Power delivery gets an uptick. In “Low” mode (Rolls-Royce’s version of Sport), the remapped throttle and touchier accelerator pedal help unleash that massive V12’s strengths in a way the base model doesn’t. The Black Badge Cullinan takes far less prodding to get up to speed; the eagerness with which this 2,753 kg mobile penthouse moves in a straight line is awe-inspiring. And it stops just as well, thanks to new brake discs and reduced pedal travel. The best part is, there’s a burbly but subtle exhaust note that emanates from the rear, which is extremely fun to hear from a Rolls-Royce.
The more-aggressive shift pattern from the ZF eight-speed automatic transmission puts the V12’s newfound power to use exceptionally well. The gearbox is still seamless in the way it shifts, as it is in the base Cullinan, but now it holds revs longer, allows for more torque down low thanks to shorter gearing, and generally knows exactly what to do on its own. Rolls-Royce scoffs at the thought of something so garish as steering-wheel-mounted paddle shifters. This is still a Cullinan, after all.
The Black Badge Cullinan takes far less prodding to get up to speed.
The Cullinan remains averse to canyon carving, even with its new sporty designation. But the Black Badge model feels more majestic in the way it moves. The firmer air suspension gives better feedback and more responsiveness, while the heavier steering and quicker ratio improve turn-in abilities. Yes, the body of the Cullinan Black Badge still moves, but it does so now with a bit more confidence and predictability.
But don’t be brash in thinking those performance upgrades contribute to a less-comfortable ride. The Rolls-Royce Cullinan Black Badge is still a car comfortable-enough to be driven in. Even post upgrades, it remains one of the poshest, quietest, and smoothest vehicles on planet Earth – only now you’ll have more fun behind the wheel. Even with our co-driver pushing it in the bends, the La-Z-Boy-esque front buckets coddle us, and the “Immersive” rear seating setup – which swaps the standard bench for two seats and a centre console – do the same for second-row passengers.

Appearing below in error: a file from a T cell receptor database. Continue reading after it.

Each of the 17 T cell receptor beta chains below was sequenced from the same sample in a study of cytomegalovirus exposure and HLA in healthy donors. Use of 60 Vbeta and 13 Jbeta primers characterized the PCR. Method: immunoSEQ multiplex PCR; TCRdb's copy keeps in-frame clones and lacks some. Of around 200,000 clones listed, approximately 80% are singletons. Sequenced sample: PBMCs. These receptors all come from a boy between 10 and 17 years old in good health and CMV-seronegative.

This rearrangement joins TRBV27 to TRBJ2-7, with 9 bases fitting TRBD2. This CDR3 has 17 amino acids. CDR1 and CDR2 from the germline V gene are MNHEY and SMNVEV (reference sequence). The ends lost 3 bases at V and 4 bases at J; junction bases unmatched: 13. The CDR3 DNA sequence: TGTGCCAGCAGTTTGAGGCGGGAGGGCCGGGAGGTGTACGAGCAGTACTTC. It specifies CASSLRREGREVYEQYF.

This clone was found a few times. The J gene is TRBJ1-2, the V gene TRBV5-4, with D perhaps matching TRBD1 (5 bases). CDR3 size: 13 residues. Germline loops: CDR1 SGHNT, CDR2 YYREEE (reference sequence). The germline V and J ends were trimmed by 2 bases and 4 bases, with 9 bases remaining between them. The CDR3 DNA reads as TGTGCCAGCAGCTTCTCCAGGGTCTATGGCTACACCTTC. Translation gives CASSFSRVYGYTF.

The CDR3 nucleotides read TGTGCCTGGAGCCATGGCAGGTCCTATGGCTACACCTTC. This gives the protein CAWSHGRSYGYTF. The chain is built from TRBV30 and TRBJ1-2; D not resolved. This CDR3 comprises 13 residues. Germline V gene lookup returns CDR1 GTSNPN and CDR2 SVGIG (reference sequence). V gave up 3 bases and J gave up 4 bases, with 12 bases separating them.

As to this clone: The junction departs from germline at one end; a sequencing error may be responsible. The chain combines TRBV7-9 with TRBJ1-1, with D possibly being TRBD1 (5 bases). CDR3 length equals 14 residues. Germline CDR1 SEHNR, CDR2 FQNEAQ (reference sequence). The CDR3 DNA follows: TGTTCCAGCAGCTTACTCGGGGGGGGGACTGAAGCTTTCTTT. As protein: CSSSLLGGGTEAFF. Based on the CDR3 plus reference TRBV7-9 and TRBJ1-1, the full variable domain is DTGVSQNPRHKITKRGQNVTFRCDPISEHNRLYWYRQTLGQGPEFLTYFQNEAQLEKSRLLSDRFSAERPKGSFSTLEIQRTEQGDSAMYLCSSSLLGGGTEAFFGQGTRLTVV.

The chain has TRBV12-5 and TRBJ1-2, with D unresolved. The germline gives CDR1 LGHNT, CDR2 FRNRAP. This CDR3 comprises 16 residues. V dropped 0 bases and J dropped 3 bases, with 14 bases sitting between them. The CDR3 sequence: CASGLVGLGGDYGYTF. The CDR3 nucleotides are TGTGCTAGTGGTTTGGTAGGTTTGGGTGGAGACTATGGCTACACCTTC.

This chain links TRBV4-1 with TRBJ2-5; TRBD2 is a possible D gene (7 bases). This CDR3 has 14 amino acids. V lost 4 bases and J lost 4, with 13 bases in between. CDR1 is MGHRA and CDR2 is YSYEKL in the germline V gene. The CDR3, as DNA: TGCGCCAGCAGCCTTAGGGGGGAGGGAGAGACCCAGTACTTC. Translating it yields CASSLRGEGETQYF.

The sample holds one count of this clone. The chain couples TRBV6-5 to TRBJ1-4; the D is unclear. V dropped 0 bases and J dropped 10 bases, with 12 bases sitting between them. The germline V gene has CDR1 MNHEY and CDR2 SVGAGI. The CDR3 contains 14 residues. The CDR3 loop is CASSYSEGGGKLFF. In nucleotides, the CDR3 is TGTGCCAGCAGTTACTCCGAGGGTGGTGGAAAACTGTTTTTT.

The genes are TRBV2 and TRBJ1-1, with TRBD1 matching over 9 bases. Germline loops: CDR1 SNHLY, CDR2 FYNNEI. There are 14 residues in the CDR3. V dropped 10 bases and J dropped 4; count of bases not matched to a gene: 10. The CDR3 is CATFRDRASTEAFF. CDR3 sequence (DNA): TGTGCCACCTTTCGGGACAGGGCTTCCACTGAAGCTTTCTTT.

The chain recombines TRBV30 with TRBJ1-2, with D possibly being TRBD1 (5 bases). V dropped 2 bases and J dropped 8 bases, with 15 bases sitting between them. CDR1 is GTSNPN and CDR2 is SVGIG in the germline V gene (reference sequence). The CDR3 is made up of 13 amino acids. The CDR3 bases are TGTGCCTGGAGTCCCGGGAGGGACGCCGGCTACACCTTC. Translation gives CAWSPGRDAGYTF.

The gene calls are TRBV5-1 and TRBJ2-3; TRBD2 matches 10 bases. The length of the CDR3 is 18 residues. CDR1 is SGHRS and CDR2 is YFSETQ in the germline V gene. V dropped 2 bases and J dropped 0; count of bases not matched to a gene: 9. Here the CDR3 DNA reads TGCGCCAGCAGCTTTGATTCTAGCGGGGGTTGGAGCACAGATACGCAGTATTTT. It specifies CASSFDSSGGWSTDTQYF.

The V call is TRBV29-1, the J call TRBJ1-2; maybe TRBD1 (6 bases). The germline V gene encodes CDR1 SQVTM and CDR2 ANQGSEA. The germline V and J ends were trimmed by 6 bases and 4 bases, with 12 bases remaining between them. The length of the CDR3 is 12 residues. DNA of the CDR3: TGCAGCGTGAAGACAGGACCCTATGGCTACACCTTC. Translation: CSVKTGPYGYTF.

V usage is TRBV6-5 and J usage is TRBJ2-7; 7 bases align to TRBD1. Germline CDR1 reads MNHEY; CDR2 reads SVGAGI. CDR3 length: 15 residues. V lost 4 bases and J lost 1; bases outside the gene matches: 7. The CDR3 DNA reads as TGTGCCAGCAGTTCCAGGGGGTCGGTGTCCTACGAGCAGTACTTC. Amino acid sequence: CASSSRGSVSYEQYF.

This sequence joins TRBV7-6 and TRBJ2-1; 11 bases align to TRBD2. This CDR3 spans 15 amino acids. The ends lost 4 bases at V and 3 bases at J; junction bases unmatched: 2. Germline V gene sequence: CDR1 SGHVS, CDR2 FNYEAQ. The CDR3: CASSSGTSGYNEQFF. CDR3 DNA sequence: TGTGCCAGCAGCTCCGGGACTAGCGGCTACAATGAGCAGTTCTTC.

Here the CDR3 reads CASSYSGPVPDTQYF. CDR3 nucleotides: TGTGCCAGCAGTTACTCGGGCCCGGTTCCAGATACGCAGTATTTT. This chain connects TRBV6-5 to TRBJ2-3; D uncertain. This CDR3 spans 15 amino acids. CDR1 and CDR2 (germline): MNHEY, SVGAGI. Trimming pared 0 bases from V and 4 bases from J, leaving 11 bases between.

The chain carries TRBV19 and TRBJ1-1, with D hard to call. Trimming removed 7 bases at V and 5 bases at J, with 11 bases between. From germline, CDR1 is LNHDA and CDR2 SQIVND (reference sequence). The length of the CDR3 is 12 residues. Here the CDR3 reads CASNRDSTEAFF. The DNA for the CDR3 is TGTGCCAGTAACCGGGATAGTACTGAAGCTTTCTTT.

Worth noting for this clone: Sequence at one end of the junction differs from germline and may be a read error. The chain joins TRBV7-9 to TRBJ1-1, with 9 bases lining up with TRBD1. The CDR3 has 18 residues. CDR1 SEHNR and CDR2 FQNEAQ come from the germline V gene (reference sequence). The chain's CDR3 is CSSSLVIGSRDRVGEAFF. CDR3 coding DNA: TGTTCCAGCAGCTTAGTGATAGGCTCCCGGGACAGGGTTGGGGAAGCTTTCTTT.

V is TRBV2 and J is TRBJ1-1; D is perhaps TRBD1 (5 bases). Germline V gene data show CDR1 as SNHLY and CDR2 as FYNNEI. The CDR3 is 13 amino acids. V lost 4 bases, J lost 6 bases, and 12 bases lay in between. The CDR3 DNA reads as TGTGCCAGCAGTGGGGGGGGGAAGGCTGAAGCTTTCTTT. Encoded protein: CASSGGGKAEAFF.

Our tester wears the polarising new Forge Yellow-and-black leather with a fluffy, matching yellow carpet. We love the injection of colour in the cabin, honestly, but we understand the mustard hue might not be suitable for all tastes. Thankfully, as with any Rolls-Royce, the Cullinan Black Badge is highly customisable, both inside and out.
Pay The Piper
There’s no way to soften this: the Rolls-Royce Cullinan Black Badge most likely costs a fair premium over the lb230,000 base model, approximately around lb270,000, and can easily option out well over lb350,000. That’s a lot. But to prospective Cullinan owners, all of whom have likely already ordered theirs anyway, the additional cost of the Black Badge model is inconsequential. To us, it’s like McDonald’s upping their Dollar Menu by 50 cents. Paltry sum, relatively speaking.
But the improvements given to the Black Badge over the standard model are worthy enough to justify even the most outrageous cost. The Black Badge model is prettier, posher, and definitely quicker, but still maintains the same borderline-obsessive comfort and capability levels you expect of a Rolls-Royce. It’s so good, in fact, we question why anyone might still consider a base Cullinan knowing that this one exists.